Thursday

            The Gemara (Beitza 16b, Taanit 27b) cites the famous comment of Reish Lakish, “The Almighty gives a person an extra soul on Erev Shabbat, and it is removed from him when Shabbat departs.”  The source for this concept of the “extra soul,” as the Gemara notes, is a verse in Parashat Ki-Tisa (31:17) which tells that on the seventh day, after creation, “shavat va-yinafash” – God “desisted and rested.”  Reish Lakish interpreted the word “va-yinafash” as an allusion for “vay aveda nefesh” – “Oh, the soul has been lost.”  The conventional understanding of this remark is that the word “va-yinafash” alludes to the loss of a soul which occurs each week with the conclusion of Shabbat, and thus this term introduces the concept of the “additional soul” received on Shabbat and then lost after Shabbat.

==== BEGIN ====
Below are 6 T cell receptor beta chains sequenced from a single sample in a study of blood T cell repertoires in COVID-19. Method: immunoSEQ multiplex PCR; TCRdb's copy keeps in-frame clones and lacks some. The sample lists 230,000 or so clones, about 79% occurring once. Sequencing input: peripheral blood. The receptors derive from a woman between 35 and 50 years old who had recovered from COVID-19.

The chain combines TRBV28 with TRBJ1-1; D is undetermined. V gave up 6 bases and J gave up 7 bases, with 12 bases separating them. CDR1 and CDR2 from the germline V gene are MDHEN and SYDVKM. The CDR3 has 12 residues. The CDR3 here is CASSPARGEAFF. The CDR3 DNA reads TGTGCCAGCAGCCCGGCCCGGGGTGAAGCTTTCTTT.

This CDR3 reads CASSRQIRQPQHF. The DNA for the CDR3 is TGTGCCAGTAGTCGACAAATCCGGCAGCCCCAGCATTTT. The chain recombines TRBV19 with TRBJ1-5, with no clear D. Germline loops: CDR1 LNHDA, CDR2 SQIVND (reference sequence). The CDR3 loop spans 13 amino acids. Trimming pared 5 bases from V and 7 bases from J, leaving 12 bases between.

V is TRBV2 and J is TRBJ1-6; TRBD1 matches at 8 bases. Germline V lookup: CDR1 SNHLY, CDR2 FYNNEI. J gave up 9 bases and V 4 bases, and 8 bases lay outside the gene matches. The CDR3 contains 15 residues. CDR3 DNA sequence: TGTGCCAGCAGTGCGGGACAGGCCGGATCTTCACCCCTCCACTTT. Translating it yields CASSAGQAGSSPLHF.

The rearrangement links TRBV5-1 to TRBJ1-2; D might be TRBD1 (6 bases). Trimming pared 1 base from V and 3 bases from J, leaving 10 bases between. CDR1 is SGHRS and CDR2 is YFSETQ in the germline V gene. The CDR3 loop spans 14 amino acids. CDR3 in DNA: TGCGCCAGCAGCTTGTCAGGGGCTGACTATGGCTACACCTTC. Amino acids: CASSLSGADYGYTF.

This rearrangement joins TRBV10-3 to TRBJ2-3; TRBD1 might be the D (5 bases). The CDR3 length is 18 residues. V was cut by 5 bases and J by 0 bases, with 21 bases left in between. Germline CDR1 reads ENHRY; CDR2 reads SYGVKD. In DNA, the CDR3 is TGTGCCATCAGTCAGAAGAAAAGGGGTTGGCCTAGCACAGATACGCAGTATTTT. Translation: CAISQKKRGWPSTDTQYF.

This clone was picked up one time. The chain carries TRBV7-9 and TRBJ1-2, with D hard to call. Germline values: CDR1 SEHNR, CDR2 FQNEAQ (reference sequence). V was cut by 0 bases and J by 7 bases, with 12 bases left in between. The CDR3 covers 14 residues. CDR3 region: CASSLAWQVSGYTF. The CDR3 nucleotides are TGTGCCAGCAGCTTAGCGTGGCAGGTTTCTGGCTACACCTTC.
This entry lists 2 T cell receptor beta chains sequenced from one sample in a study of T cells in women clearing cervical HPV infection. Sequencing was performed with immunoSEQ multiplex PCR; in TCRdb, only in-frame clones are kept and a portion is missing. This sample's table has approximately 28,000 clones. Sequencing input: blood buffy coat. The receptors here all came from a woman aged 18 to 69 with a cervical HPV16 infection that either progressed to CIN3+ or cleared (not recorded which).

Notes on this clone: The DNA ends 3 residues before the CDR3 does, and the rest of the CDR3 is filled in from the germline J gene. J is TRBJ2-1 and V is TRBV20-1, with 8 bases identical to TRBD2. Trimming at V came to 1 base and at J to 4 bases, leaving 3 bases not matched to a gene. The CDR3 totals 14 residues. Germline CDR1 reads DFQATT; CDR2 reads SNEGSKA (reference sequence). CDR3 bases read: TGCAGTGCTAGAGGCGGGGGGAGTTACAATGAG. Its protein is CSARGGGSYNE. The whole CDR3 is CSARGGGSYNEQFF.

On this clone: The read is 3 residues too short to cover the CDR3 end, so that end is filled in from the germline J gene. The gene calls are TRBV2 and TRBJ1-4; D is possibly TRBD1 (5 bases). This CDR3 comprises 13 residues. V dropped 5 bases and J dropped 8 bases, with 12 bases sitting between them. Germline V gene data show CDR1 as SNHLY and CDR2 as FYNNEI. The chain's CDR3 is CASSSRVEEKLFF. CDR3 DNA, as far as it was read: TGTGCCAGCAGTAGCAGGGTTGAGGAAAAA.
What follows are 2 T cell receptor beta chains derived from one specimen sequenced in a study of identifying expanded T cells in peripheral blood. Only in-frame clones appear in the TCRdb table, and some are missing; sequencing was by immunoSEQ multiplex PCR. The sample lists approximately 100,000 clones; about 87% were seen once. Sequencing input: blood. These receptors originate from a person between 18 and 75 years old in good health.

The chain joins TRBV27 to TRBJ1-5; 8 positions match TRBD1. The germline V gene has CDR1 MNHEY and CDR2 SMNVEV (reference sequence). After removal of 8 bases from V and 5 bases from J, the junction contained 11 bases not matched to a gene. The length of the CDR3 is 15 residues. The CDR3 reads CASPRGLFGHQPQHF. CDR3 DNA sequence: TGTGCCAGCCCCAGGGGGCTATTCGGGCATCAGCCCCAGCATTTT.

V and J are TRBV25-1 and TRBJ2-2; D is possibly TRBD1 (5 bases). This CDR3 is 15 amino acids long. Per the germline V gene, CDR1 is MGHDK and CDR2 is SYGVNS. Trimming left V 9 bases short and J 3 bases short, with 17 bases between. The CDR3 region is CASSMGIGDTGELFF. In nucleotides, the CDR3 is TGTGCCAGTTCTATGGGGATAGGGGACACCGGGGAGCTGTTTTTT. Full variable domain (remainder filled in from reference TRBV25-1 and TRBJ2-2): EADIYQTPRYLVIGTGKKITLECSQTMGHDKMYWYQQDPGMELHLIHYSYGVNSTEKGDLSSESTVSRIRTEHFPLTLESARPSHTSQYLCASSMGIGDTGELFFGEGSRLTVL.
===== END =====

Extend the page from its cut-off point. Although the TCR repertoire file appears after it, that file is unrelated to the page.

The Kotzker Rebbe, however, advanced a much different understanding of the Gemara’s comment, which results, in turn, in a much different understanding of the entire notion of a “neshama yeteira.”  He explains that the lament for the departed soul described by the Gemara refers not to the loss of an extra soul received on Shabbat, but rather for the symbolic “loss” of the soul we already have.  When Shabbat sets in, the Rebbe said, and we have the opportunity to pause from our normal weekday routine and reflect upon our lives, we bemoan the “loss” of our “soul” – the opportunities we had squandered during the week, the time which should have been utilized for lofty purposes but which we instead wasted.  We cry, “Oh, the soul has been lost” not on Motza’ei Shabbat, but at the beginning on Shabbat, when we are able to step back and take stock of our lives.  And this, the Kotzker Rebbe explains, is the meaning of the notion of the “extra soul” we receive on Shabbat.  The opportunity for reflection, contemplation and introspection enables us to replace the “lost soul.”  By recognizing the time and opportunities that we have wasted, we become capable of improving ourselves going forward and to use our time and talents properly in the future.